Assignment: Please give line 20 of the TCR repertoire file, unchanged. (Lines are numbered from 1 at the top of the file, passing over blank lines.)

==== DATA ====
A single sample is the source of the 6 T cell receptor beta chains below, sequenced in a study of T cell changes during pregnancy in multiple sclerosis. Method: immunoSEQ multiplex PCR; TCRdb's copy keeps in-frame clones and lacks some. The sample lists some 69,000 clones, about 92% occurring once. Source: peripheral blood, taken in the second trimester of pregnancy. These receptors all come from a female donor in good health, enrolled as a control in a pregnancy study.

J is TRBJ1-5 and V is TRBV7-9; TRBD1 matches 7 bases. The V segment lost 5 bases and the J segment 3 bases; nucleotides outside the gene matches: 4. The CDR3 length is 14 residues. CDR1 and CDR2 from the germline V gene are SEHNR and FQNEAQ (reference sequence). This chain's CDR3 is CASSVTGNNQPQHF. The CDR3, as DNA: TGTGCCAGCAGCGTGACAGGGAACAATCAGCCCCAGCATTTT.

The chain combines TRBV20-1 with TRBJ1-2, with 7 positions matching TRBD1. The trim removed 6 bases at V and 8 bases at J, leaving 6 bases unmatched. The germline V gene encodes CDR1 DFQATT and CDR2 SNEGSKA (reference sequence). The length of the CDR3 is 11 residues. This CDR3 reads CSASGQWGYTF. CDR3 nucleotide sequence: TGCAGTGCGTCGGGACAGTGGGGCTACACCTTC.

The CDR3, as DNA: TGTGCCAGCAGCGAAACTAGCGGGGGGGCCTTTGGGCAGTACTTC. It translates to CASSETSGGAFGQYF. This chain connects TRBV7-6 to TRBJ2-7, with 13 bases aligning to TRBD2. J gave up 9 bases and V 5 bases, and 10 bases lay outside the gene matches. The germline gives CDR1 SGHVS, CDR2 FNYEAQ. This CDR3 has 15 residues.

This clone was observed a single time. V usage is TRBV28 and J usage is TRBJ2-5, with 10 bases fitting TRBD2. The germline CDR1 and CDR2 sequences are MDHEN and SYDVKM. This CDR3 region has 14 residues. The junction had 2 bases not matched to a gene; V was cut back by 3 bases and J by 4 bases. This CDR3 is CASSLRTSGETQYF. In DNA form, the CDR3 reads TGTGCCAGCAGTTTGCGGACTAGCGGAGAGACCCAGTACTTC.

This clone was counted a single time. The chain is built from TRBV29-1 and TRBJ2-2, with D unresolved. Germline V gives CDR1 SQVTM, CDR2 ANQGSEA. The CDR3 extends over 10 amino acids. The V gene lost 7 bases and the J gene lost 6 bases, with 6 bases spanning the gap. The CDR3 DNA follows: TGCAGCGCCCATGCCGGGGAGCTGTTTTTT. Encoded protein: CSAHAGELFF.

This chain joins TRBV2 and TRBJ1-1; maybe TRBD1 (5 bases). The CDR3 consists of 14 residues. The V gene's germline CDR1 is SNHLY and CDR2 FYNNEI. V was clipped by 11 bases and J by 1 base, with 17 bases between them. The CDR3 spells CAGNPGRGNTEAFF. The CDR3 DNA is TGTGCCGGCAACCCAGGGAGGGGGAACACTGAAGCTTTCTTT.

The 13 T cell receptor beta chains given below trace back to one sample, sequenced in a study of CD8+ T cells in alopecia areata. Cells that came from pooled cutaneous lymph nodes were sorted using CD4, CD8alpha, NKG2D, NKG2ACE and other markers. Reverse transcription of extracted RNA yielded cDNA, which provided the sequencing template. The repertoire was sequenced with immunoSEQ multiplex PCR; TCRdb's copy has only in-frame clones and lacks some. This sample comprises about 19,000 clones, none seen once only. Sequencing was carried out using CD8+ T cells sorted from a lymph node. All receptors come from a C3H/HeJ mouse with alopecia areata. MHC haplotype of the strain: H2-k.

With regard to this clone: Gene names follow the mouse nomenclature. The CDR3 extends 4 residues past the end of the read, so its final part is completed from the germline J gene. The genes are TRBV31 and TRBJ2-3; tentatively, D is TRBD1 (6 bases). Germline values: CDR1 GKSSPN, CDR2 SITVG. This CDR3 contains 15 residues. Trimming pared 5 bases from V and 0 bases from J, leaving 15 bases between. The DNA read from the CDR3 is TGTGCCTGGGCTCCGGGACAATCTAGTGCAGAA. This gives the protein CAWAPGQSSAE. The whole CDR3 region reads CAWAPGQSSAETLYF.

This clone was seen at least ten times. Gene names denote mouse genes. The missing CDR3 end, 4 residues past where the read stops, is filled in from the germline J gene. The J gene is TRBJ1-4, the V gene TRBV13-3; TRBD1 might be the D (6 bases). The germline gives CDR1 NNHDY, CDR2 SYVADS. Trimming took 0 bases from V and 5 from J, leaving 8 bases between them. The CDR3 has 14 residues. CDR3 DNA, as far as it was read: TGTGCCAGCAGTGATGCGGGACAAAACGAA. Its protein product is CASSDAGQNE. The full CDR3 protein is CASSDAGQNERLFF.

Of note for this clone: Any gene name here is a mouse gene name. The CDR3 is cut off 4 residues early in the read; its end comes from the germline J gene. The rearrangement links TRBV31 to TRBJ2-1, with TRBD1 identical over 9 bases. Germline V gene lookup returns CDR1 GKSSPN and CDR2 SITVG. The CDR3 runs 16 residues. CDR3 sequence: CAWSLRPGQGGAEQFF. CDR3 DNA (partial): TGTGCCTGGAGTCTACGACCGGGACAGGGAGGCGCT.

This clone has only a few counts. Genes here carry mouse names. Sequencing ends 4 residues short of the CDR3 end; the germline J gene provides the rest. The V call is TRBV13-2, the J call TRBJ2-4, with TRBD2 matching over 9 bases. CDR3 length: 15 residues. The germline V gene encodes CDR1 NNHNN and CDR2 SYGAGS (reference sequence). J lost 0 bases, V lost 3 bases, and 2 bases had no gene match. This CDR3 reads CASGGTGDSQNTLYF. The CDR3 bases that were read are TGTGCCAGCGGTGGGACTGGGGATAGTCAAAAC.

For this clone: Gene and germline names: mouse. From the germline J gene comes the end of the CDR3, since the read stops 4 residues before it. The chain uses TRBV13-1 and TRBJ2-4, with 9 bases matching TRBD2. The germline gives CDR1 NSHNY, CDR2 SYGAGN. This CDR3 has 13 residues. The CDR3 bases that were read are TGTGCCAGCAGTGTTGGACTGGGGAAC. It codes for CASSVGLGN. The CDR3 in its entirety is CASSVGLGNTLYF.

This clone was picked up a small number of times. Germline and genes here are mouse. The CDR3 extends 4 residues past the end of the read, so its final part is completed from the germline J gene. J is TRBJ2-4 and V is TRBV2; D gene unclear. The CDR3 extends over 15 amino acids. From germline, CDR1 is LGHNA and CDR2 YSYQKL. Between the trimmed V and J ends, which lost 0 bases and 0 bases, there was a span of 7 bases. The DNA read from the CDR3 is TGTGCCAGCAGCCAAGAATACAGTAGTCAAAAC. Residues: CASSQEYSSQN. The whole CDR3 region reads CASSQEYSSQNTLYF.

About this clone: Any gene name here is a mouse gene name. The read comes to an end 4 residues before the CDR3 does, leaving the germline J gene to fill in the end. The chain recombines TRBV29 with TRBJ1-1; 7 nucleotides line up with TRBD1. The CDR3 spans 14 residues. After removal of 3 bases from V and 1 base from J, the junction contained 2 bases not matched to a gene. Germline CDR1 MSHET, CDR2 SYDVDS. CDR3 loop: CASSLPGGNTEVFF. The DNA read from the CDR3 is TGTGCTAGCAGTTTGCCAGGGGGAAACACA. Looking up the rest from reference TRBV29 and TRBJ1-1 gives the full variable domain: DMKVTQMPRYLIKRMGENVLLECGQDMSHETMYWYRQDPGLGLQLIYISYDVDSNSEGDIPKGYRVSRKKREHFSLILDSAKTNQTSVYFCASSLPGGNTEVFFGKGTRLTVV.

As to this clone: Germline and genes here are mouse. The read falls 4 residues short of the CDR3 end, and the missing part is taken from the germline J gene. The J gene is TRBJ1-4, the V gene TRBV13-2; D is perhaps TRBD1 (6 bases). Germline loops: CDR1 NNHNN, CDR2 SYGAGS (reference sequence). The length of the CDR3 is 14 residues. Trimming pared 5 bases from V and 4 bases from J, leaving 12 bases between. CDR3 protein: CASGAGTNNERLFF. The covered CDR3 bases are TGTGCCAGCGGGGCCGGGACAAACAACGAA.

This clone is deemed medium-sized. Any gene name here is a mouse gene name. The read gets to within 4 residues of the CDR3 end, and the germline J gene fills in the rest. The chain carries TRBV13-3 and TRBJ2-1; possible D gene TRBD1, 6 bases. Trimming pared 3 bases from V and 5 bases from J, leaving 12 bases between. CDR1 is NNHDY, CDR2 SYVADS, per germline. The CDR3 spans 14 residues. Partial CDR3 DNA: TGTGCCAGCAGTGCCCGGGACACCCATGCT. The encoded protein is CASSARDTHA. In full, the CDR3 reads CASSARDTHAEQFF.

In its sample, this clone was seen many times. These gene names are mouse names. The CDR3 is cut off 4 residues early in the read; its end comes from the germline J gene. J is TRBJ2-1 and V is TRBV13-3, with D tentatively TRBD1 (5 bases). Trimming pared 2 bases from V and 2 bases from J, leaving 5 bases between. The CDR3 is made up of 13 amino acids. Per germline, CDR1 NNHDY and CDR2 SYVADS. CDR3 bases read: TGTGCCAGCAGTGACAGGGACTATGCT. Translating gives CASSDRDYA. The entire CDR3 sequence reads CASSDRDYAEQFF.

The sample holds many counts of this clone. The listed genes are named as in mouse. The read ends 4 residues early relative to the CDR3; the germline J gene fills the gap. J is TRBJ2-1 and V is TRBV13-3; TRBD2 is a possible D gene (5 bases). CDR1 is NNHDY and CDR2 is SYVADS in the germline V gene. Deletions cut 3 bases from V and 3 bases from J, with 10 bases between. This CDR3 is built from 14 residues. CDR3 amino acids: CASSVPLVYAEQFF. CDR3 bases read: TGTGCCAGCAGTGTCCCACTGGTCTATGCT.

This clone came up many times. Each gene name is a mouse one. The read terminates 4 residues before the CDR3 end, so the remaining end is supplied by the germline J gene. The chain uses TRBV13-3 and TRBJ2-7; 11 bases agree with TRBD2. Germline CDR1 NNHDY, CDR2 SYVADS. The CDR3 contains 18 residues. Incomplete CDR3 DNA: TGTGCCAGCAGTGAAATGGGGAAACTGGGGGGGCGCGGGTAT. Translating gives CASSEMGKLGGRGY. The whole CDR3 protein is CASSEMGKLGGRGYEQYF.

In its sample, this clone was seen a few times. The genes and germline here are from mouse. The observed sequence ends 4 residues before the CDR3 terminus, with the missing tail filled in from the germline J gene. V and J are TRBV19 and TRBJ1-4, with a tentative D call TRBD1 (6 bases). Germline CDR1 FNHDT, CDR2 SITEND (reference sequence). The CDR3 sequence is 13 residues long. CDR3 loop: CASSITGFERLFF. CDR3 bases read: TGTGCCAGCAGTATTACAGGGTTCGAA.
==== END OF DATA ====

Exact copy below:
This clone came up many times. Each gene name is a mouse one. The read terminates 4 residues before the CDR3 end, so the remaining end is supplied by the germline J gene. The chain uses TRBV13-3 and TRBJ2-7; 11 bases agree with TRBD2. Germline CDR1 NNHDY, CDR2 SYVADS. The CDR3 contains 18 residues. Incomplete CDR3 DNA: TGTGCCAGCAGTGAAATGGGGAAACTGGGGGGGCGCGGGTAT. Translating gives CASSEMGKLGGRGY. The whole CDR3 protein is CASSEMGKLGGRGYEQYF.